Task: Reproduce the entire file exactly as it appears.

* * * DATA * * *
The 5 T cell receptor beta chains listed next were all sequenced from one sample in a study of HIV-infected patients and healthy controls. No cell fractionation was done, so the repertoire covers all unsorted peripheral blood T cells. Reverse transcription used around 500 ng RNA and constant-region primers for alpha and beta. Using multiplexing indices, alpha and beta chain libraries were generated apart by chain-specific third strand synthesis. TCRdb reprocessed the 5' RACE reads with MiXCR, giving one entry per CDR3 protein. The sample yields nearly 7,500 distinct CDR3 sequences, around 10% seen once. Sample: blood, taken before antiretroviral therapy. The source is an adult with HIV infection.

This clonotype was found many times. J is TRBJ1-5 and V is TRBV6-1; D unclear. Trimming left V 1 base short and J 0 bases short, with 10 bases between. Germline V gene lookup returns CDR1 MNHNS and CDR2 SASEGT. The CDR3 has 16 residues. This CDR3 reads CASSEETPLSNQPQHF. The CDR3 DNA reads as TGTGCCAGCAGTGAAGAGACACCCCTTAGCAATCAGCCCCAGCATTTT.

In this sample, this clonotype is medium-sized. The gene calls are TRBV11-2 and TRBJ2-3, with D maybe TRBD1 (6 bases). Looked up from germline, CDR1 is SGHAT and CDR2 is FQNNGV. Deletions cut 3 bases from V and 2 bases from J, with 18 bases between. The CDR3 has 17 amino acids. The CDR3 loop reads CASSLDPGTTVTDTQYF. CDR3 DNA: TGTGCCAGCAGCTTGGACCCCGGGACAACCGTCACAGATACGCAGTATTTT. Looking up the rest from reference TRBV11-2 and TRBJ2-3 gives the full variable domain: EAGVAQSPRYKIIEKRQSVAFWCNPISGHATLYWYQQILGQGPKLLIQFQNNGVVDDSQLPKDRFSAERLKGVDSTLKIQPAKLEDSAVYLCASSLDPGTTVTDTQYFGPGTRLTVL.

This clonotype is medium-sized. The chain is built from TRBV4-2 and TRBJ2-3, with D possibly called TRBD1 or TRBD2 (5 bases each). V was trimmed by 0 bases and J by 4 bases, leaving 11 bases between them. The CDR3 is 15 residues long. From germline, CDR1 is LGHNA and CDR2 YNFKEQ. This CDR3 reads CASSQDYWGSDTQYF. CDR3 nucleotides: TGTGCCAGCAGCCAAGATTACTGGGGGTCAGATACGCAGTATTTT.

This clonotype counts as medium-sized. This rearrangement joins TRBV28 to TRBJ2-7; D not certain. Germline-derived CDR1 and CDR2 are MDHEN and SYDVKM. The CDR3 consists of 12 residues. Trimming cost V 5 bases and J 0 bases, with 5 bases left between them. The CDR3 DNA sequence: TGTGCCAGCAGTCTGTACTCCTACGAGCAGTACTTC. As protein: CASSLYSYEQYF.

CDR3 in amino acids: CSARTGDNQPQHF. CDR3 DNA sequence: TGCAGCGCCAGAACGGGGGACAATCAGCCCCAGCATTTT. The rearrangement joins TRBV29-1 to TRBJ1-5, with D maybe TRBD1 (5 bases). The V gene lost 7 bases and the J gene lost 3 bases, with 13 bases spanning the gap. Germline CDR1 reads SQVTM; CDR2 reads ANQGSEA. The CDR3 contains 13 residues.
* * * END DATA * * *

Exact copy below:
The 5 T cell receptor beta chains listed next were all sequenced from one sample in a study of HIV-infected patients and healthy controls. No cell fractionation was done, so the repertoire covers all unsorted peripheral blood T cells. Reverse transcription used around 500 ng RNA and constant-region primers for alpha and beta. Using multiplexing indices, alpha and beta chain libraries were generated apart by chain-specific third strand synthesis. TCRdb reprocessed the 5' RACE reads with MiXCR, giving one entry per CDR3 protein. The sample yields nearly 7,500 distinct CDR3 sequences, around 10% seen once. Sample: blood, taken before antiretroviral therapy. The source is an adult with HIV infection.

This clonotype was found many times. J is TRBJ1-5 and V is TRBV6-1; D unclear. Trimming left V 1 base short and J 0 bases short, with 10 bases between. Germline V gene lookup returns CDR1 MNHNS and CDR2 SASEGT. The CDR3 has 16 residues. This CDR3 reads CASSEETPLSNQPQHF. The CDR3 DNA reads as TGTGCCAGCAGTGAAGAGACACCCCTTAGCAATCAGCCCCAGCATTTT.

In this sample, this clonotype is medium-sized. The gene calls are TRBV11-2 and TRBJ2-3, with D maybe TRBD1 (6 bases). Looked up from germline, CDR1 is SGHAT and CDR2 is FQNNGV. Deletions cut 3 bases from V and 2 bases from J, with 18 bases between. The CDR3 has 17 amino acids. The CDR3 loop reads CASSLDPGTTVTDTQYF. CDR3 DNA: TGTGCCAGCAGCTTGGACCCCGGGACAACCGTCACAGATACGCAGTATTTT. Looking up the rest from reference TRBV11-2 and TRBJ2-3 gives the full variable domain: EAGVAQSPRYKIIEKRQSVAFWCNPISGHATLYWYQQILGQGPKLLIQFQNNGVVDDSQLPKDRFSAERLKGVDSTLKIQPAKLEDSAVYLCASSLDPGTTVTDTQYFGPGTRLTVL.

This clonotype is medium-sized. The chain is built from TRBV4-2 and TRBJ2-3, with D possibly called TRBD1 or TRBD2 (5 bases each). V was trimmed by 0 bases and J by 4 bases, leaving 11 bases between them. The CDR3 is 15 residues long. From germline, CDR1 is LGHNA and CDR2 YNFKEQ. This CDR3 reads CASSQDYWGSDTQYF. CDR3 nucleotides: TGTGCCAGCAGCCAAGATTACTGGGGGTCAGATACGCAGTATTTT.

This clonotype counts as medium-sized. This rearrangement joins TRBV28 to TRBJ2-7; D not certain. Germline-derived CDR1 and CDR2 are MDHEN and SYDVKM. The CDR3 consists of 12 residues. Trimming cost V 5 bases and J 0 bases, with 5 bases left between them. The CDR3 DNA sequence: TGTGCCAGCAGTCTGTACTCCTACGAGCAGTACTTC. As protein: CASSLYSYEQYF.

CDR3 in amino acids: CSARTGDNQPQHF. CDR3 DNA sequence: TGCAGCGCCAGAACGGGGGACAATCAGCCCCAGCATTTT. The rearrangement joins TRBV29-1 to TRBJ1-5, with D maybe TRBD1 (5 bases). The V gene lost 7 bases and the J gene lost 3 bases, with 13 bases spanning the gap. Germline CDR1 reads SQVTM; CDR2 reads ANQGSEA. The CDR3 contains 13 residues.